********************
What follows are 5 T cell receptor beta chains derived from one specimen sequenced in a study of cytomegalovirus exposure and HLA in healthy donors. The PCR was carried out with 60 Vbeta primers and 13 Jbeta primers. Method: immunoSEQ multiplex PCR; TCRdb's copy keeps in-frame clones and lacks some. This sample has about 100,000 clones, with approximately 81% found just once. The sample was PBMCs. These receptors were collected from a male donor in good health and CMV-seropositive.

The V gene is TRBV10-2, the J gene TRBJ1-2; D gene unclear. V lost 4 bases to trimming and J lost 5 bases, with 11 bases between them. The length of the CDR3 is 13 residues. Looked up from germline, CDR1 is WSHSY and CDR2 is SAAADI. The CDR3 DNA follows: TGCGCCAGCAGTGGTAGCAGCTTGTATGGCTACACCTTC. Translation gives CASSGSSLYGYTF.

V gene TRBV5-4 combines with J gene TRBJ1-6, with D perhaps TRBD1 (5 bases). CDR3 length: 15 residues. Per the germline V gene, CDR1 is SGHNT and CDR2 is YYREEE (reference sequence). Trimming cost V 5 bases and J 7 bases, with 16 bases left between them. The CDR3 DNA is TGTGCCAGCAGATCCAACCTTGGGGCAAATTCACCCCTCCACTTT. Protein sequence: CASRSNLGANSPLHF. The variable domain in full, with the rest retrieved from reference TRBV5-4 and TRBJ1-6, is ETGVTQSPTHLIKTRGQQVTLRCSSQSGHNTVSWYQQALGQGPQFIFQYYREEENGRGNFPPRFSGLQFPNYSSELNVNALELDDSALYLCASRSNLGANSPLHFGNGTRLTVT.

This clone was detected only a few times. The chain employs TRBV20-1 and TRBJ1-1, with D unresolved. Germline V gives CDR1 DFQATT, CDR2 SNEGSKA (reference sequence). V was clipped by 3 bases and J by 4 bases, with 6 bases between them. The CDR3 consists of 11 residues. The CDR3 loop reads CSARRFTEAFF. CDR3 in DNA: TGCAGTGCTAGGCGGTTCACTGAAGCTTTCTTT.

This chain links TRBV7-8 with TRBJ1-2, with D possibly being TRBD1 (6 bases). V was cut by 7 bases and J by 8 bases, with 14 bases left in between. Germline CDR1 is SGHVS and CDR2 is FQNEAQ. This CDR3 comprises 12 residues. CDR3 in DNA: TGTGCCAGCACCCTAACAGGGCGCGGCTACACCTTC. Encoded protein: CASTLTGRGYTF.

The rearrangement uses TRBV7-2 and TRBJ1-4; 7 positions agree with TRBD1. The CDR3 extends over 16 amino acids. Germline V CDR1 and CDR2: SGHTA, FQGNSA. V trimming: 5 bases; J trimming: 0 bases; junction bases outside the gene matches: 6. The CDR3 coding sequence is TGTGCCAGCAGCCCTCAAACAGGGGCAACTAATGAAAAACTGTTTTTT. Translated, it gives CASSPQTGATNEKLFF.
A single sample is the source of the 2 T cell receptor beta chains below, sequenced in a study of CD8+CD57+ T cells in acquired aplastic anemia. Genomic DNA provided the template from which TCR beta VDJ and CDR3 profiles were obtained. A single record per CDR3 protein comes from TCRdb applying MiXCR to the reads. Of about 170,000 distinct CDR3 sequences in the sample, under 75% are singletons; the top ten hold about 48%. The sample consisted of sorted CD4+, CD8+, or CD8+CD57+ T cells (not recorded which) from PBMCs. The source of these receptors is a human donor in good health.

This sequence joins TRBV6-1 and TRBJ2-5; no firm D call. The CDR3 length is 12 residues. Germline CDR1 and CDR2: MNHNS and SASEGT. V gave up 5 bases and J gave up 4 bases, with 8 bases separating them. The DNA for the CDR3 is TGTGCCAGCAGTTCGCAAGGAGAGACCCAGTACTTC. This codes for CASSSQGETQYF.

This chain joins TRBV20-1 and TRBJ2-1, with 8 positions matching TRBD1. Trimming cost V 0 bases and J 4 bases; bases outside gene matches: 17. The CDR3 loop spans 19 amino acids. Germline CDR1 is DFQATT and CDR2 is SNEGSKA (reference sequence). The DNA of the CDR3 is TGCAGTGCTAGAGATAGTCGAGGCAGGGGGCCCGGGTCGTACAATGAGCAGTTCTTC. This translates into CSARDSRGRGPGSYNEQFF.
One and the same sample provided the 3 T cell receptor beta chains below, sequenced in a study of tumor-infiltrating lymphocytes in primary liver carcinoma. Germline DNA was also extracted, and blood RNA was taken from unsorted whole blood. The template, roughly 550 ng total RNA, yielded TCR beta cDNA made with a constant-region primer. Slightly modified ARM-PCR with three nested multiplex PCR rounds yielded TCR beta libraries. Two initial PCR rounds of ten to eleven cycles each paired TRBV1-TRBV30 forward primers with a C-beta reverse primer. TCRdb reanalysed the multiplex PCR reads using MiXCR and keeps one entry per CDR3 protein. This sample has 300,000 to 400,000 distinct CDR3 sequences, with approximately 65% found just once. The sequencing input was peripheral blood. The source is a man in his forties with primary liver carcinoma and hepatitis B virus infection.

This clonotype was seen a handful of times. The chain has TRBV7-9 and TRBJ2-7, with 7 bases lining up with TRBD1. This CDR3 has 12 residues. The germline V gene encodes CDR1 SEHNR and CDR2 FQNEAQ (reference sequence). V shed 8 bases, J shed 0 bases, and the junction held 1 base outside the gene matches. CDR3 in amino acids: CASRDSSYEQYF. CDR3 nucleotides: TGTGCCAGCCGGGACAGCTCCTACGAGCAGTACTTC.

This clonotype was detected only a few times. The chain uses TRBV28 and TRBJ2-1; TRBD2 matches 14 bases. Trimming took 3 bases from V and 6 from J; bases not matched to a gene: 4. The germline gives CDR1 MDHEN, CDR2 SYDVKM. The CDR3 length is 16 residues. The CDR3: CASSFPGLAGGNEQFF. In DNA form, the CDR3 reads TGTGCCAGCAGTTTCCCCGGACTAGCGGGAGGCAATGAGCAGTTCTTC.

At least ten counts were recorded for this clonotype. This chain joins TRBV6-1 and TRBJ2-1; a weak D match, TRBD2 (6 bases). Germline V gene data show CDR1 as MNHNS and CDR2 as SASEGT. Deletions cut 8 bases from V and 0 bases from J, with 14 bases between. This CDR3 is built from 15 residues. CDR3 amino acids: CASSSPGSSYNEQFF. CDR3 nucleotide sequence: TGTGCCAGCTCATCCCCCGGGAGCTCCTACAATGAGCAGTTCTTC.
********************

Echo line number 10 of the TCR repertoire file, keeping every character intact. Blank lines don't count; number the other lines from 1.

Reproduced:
One and the same sample provided the 3 T cell receptor beta chains below, sequenced in a study of tumor-infiltrating lymphocytes in primary liver carcinoma. Germline DNA was also extracted, and blood RNA was taken from unsorted whole blood. The template, roughly 550 ng total RNA, yielded TCR beta cDNA made with a constant-region primer. Slightly modified ARM-PCR with three nested multiplex PCR rounds yielded TCR beta libraries. Two initial PCR rounds of ten to eleven cycles each paired TRBV1-TRBV30 forward primers with a C-beta reverse primer. TCRdb reanalysed the multiplex PCR reads using MiXCR and keeps one entry per CDR3 protein. This sample has 300,000 to 400,000 distinct CDR3 sequences, with approximately 65% found just once. The sequencing input was peripheral blood. The source is a man in his forties with primary liver carcinoma and hepatitis B virus infection.